Welder, former MNC employee, stock trader join Delhi political race as Independents | Latest News India - Hindustan Times

Welder, former MNC employee, stock trader join Delhi political race as Independents

May 23, 2024 04:54 PM IST

Welder, former MNC employee, stock trader join Delhi political race as Independents

New Delhi, No garlands, no loudspeakers, no slogans and no frenzied crowds. Yet, a band of Independents, most with no funds and far from the electoral spotlight, are in the fray in Delhi, their trade varied and their motivations different, except for the fact they want to see their name on the ballot sheet.

Welder, former MNC employee, stock trader join Delhi political race as Independents
Welder, former MNC employee, stock trader join Delhi political race as Independents

The eclectic list of 49 contesting as Independents across Delhi’s seven Lok Sabha constituencies includes a welder, a mechanic, a former corporate, a social worker and a stock trader. They are clearly not there for victory or for money but it doesn’t matter.

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"Contesting the Lok Sabha election is a big thing. For someone like me who barely earns 20,000 a month deciding to fight elections might make me the butt of everyone's jokes. But god knows my intention is right and I only want to serve the people,” said Hari Kishan, a home appliances mechanic by profession contesting from North West Delhi.

The 47-year-old has little to boast about in his CV as he fights heavyweights Yogendra Chandolia from the BJP and Congress' Udit Raj.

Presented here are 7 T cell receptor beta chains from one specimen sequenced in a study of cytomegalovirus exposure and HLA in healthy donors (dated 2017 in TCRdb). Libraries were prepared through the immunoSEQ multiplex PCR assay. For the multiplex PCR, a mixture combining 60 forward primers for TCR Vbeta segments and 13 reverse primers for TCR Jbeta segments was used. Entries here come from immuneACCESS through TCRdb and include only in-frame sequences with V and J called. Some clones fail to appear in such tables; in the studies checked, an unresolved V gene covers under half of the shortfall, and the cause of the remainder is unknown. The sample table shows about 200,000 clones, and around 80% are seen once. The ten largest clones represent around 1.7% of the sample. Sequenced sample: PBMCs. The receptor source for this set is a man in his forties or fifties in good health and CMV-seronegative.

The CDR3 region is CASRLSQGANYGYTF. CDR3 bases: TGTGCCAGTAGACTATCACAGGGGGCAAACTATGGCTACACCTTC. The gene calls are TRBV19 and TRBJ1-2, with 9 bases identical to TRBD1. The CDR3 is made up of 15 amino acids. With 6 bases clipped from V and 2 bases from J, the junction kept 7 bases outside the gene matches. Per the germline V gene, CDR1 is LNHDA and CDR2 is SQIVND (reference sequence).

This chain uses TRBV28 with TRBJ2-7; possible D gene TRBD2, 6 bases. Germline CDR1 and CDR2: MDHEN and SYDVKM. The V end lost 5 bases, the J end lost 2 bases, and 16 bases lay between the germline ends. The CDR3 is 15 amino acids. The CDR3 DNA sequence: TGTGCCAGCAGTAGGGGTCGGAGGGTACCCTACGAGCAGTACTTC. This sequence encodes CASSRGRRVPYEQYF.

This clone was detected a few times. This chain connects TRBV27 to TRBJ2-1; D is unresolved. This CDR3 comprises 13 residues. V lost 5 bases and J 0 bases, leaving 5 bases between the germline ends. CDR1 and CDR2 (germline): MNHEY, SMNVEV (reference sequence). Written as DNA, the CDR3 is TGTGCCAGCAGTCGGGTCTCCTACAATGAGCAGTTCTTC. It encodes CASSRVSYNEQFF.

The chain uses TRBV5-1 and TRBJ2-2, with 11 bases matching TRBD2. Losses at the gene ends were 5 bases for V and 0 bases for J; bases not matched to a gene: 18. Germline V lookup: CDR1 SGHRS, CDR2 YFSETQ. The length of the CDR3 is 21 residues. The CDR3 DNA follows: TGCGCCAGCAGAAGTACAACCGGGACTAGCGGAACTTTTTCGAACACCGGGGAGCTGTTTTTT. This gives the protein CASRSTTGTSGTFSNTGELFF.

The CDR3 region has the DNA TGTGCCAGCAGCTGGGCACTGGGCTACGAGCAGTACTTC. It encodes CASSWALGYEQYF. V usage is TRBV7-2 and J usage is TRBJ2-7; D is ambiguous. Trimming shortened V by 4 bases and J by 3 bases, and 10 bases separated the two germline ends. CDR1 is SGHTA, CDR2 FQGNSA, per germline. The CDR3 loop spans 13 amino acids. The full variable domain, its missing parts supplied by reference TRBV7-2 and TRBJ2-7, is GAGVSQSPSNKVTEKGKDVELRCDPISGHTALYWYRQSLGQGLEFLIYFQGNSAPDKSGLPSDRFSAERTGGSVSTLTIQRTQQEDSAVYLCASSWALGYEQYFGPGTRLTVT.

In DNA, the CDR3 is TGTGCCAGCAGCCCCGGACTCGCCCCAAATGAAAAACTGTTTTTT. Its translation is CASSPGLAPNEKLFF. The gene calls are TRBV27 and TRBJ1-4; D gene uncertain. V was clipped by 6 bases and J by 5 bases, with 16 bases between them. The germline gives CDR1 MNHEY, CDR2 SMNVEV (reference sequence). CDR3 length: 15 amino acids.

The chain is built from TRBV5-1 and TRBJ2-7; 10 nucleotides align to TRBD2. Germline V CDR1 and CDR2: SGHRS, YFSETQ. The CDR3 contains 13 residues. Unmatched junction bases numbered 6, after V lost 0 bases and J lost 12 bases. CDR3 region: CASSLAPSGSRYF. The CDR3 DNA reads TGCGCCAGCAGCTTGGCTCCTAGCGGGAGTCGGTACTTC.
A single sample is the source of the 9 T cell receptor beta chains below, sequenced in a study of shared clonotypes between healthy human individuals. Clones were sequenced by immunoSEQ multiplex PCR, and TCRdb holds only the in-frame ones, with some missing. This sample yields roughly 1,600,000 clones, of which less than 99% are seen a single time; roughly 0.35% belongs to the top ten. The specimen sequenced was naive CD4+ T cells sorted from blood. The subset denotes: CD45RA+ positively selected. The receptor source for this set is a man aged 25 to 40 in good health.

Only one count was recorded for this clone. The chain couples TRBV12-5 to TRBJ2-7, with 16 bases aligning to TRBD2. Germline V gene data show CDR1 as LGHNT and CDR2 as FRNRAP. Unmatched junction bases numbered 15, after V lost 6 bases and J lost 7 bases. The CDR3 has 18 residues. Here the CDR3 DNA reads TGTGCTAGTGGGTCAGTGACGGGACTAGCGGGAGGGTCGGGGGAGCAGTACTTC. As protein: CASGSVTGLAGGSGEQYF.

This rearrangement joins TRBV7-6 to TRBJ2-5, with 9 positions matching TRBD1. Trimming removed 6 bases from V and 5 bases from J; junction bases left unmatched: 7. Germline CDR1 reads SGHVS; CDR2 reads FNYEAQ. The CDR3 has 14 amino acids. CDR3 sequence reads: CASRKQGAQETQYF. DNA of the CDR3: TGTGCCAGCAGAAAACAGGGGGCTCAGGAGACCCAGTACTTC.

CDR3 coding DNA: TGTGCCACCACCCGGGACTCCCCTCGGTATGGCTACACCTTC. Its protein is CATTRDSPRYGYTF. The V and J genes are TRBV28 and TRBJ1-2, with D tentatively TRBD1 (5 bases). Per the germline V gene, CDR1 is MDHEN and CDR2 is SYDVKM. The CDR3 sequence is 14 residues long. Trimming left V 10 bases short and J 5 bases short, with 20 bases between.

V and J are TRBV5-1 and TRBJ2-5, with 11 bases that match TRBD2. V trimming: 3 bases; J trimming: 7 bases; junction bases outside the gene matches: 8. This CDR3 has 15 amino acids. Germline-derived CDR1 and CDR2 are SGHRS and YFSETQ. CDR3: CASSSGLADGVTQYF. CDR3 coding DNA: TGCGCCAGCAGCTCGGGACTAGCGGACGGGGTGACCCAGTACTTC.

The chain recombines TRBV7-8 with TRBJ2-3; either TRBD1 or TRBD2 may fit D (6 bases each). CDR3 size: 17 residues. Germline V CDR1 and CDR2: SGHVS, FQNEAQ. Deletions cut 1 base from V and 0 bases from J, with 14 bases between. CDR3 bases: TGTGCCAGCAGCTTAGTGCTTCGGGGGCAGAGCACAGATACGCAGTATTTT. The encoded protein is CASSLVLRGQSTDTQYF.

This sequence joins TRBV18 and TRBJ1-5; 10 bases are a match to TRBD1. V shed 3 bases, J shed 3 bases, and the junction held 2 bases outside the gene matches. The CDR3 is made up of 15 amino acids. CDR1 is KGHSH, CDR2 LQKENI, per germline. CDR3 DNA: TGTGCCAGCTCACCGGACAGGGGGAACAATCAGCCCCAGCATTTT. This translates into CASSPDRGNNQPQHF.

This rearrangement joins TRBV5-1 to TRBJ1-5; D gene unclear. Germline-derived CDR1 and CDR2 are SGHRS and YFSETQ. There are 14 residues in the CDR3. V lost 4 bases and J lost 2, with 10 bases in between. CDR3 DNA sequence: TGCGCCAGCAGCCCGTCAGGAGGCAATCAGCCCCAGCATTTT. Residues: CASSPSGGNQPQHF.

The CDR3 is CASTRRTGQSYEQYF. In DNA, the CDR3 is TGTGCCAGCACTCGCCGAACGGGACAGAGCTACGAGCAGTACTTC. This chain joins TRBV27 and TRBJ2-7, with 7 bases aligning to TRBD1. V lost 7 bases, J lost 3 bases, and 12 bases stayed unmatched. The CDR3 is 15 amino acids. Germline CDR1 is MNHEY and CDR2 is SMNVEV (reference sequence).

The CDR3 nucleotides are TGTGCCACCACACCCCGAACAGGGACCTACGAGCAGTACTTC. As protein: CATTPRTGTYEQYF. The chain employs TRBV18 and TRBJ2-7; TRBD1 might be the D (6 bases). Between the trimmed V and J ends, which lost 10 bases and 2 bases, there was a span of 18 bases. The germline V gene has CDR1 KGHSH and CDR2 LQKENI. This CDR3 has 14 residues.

"I am getting a really good response, which makes me hopeful for a favourable result on June 4," the Rithala resident told PTI.

His aim is modest.

Kishan is hoping to make a dent, at least amongst those whose broken refrigerators and washing machines he has fixed over the past two decades. Maybe they will choose him over candidates who have broken their promises election after election.

With no loudspeakers blaring their name and no media channel vying for their interview, most of these Independents – those not aligned with any recognised party won't fit the image of a archetypal politician fighting for attention in the festival of democracy that is an Indian election.

With Kishan in the master list of 162 candidates fighting in Delhi, which votes on May 25 in the sixth round of the seven-phase election, is Subash Chander.

The 67-year-old is an old hand in the stock market and is betting on his chances in the prized Chandni Chowk seat against BJP's Praveen Khandelwal and Congress’ former MP Jai Prakash Aggarwal.

He lives in Sirsa, Haryana, but doesn’t mind commuting every alternate day for door-to-door campaigning. The cash-strapped candidate spends the night in different gurudwaras to save money.

His push factor to contest not a single MP is raising people-centric issues in Parliament.

"PM Modi did the right work in his first regime. Now, he also, like others, is busy doling out freebies and hiding from real issues. Delhi has become a gas chamber and no one is doing anything about it.

"Farmers are protesting, the youth of the country is unemployed... I can't tolerate this anymore and decided to take the matter in my own hands," said Chander. He contested in 1996 too – then for the Haryana assembly from Sirsa and won 5,000 votes.

Achla Jethmalani, an economics major and a postgraduate in human resource development management, was propelled into joining the fray because of the unemployment issue.